We introduce the first solution for simulating the formation and evolution of glaciers, together with their attendant erosive effects, for periods covering the combination of glacial and inter-glacial cycles. Our efficient solution includes both a fast yet accurate deep learning-based estimation of highorder ice flows and a new, multi-scale advection scheme enabling us to account for the distinct time scales at which glaciers reach equilibrium compared to eroding the terrain. We combine the resulting glacial erosion model with finer-scale erosive phenomena to account for the transport of debris flowing from cliffs. This enables us to model the formation of terrain shapes not previously adequately modeled in Computer Graphics, ranging from U-shaped and hanging valleys to fjords and glacial lakes.

SESSION: Inverse Rendering: Does Anybody Know How I Got Here?

Recursive Control Variates for Inverse Rendering

We present a method for reducing errors---variance and bias---in physically based differentiable rendering (PBDR). Typical applications of PBDR repeatedly render a scene as part of an optimization loop involving gradient descent. The actual change introduced by each gradient descent step is often relatively small, causing a significant degree of redundancy in this computation. We exploit this redundancy by formulating a gradient estimator that employs a recursive control variate, which leverages information from previous optimization steps. The control variate reduces variance in gradients, and, perhaps more importantly, alleviates issues that arise from differentiating loss functions with respect to noisy inputs, a common cause of drift to bad local minima or divergent optimizations. We experimentally evaluate our approach on a variety of path-traced scenes containing surfaces and volumes and observe that primal rendering efficiency improves by a factor of up to 10.

Film Grain Rendering and Parameter Estimation

We propose a realistic film grain rendering algorithm based on statistics derived analytically from a physics-based Boolean model that Newson et al. adopted for Monte Carlo simulations of film grain. We also propose formulas for estimation of the model parameters from scanned film grain images. The proposed rendering is computationally efficient and can be used for real-time film grain simulation for a wide range of film grain parameters when the individual film grains are not visible. Experimental results demonstrate the effectiveness of the proposed approach for both constant and real-world images, for a six orders of magnitude speed-up compared with the Monte Carlo simulations of the Newson et al. approach.

Revisiting controlled mixture sampling for rendering applications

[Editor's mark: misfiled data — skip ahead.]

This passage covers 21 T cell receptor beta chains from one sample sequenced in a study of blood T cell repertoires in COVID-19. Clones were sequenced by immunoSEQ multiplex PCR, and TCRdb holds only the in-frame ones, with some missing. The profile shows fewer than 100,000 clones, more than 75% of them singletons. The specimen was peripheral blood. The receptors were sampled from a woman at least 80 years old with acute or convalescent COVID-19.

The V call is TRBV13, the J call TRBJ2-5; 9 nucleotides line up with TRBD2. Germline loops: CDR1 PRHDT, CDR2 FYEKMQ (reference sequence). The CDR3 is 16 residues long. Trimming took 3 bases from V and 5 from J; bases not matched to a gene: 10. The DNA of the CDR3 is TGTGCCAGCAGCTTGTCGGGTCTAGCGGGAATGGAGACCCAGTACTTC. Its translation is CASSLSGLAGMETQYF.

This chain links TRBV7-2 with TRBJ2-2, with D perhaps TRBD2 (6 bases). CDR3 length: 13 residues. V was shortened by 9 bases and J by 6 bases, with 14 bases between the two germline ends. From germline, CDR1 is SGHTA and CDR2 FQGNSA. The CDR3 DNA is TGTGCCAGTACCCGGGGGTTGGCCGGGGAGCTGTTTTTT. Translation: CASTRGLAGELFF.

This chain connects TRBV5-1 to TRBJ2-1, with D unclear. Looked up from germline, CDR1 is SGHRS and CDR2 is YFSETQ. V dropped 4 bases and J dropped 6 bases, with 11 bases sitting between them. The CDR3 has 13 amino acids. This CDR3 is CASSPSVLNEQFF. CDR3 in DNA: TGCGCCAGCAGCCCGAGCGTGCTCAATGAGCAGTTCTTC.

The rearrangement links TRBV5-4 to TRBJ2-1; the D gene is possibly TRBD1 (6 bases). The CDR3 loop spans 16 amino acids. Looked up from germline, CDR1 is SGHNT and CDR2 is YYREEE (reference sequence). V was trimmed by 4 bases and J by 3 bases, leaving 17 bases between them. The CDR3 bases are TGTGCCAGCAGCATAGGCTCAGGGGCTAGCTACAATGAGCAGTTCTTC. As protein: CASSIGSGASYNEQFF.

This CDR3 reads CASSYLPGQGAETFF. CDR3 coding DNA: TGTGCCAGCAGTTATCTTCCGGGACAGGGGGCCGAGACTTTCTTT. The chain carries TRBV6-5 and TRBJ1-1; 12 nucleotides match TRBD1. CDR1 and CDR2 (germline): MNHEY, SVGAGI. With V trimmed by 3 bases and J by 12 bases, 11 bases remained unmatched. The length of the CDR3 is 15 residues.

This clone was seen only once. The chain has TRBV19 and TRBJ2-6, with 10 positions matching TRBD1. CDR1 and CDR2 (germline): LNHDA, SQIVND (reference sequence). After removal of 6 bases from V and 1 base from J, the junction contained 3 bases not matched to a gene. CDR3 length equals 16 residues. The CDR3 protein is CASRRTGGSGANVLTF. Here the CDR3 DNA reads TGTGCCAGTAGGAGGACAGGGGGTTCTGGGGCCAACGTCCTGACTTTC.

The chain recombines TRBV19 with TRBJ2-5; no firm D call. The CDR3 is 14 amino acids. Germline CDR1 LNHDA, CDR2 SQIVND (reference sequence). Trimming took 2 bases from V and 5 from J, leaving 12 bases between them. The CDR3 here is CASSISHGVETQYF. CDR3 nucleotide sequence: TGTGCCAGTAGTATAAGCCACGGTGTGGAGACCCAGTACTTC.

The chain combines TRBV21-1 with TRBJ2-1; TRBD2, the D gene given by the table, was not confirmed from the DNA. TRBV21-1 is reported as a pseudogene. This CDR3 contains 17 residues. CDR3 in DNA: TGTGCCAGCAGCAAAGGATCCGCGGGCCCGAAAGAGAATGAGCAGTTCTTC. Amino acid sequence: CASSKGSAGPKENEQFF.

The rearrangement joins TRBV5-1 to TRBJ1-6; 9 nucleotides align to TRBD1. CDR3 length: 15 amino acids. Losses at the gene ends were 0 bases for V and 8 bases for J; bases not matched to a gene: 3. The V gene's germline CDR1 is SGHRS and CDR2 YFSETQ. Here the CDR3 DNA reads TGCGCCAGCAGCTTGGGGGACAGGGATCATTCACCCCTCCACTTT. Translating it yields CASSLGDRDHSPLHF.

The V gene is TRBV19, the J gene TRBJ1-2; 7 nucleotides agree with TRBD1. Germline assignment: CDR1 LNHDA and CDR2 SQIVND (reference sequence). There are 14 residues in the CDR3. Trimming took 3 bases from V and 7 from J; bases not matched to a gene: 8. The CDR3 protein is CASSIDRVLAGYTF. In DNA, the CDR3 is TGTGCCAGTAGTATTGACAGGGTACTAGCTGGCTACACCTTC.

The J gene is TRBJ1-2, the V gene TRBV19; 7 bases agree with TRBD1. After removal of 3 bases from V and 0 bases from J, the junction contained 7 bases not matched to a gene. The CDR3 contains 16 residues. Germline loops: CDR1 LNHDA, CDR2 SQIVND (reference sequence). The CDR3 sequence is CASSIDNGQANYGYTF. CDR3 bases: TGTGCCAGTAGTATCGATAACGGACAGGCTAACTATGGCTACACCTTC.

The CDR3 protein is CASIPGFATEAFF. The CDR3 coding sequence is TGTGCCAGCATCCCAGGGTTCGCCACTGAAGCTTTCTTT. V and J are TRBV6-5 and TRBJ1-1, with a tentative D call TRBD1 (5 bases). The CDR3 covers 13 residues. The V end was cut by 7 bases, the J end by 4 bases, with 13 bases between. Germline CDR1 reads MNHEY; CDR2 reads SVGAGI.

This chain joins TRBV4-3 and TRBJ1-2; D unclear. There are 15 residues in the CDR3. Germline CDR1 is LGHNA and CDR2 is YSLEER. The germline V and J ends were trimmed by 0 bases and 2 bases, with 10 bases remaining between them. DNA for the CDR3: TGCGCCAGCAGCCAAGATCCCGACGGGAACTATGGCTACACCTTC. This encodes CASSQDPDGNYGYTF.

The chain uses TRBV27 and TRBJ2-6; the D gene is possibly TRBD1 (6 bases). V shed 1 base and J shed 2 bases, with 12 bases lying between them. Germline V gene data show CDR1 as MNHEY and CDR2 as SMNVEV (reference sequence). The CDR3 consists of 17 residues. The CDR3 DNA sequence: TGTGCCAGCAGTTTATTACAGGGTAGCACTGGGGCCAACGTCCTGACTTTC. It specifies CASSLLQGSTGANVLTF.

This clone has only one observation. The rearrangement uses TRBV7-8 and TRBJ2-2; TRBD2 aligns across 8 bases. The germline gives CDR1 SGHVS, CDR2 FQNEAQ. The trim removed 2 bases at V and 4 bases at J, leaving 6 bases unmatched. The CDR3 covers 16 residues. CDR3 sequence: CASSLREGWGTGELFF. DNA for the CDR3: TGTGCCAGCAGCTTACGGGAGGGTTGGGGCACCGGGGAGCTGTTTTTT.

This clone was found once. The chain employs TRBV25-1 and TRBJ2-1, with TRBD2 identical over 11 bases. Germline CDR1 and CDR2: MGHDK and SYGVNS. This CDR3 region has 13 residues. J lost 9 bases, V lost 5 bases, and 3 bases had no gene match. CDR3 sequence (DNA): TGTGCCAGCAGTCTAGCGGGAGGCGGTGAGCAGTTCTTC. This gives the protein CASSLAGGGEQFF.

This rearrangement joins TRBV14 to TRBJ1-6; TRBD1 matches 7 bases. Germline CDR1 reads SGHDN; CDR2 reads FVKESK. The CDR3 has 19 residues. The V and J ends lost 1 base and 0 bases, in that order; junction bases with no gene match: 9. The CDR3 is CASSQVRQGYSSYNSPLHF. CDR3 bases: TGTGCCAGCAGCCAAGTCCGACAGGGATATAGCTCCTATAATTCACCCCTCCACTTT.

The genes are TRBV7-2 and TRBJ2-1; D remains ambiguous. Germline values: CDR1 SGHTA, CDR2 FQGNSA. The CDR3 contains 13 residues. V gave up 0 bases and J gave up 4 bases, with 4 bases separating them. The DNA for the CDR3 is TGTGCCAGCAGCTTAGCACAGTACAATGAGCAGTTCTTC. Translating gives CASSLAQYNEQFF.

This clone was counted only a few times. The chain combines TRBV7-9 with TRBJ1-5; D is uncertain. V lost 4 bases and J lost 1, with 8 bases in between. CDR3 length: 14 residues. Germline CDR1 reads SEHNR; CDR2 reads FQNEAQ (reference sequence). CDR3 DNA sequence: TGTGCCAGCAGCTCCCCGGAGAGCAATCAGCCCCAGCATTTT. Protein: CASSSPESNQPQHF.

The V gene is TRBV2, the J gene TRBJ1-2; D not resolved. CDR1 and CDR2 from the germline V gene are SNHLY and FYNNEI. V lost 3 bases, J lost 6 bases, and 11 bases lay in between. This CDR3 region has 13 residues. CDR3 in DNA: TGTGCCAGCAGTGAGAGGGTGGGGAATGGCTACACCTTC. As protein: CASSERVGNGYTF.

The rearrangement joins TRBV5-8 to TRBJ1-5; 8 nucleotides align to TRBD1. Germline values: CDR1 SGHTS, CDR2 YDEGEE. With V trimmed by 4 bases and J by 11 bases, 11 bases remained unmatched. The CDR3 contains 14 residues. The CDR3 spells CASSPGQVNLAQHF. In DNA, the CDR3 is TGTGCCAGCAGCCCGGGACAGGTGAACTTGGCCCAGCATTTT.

Monte Carlo rendering makes heavy use of mixture sampling and multiple importance sampling (MIS). Previous work has shown that control variates can be used to make such mixtures more efficient and more robust. However, the existing approaches failed to yield practical applications, chiefly because their underlying theory is based on the unrealistic assumption that a single mixture is optimized for a single integral. This is in stark contrast with rendering reality, where millions of integrals are computed---one per pixel---and each is infinitely recursive. We adapt and extend the theory introduced by previous work to tackle the challenges of real-world rendering applications. We achieve robust mixture sampling and (approximately) optimal MIS weighting for common applications such as light selection, BSDF sampling, and path guiding.

SESSION: Fabricating Appearance

Scratch-based Reflection Art via Differentiable Rendering

The 3D visual optical arts create fascinating special effects by carefully designing interactions between objects and light sources. One of the essential types is 3D reflection art, which aims to create reflectors that can display different images when viewed from different directions. Existing works produce impressive visual effects. Unfortunately, previous works discretize the reflector surface with regular grids/facets, leading to a large parameter space and a high optimization time cost. In this paper, we introduce a new type of 3D reflection art - scratch-based reflection art, which allows for a more compact parameter space, easier fabrication, and computationally efficient optimization. To design a 3D reflection art with scratches, we formulate it as a multi-view optimization problem and introduce differentiable rendering to enable efficient gradient-based optimizers. For that, we propose an analytical scratch rendering approach, together with a high-performance rendering pipeline, allowing efficient differentiable rendering. As a consequence, we could display multiple images on a single metallic board with only several minutes for optimization. We demonstrate our work by showing virtual objects and manufacturing our designed reflectors with a carving machine.

Meso-Facets for Goniochromatic 3D Printing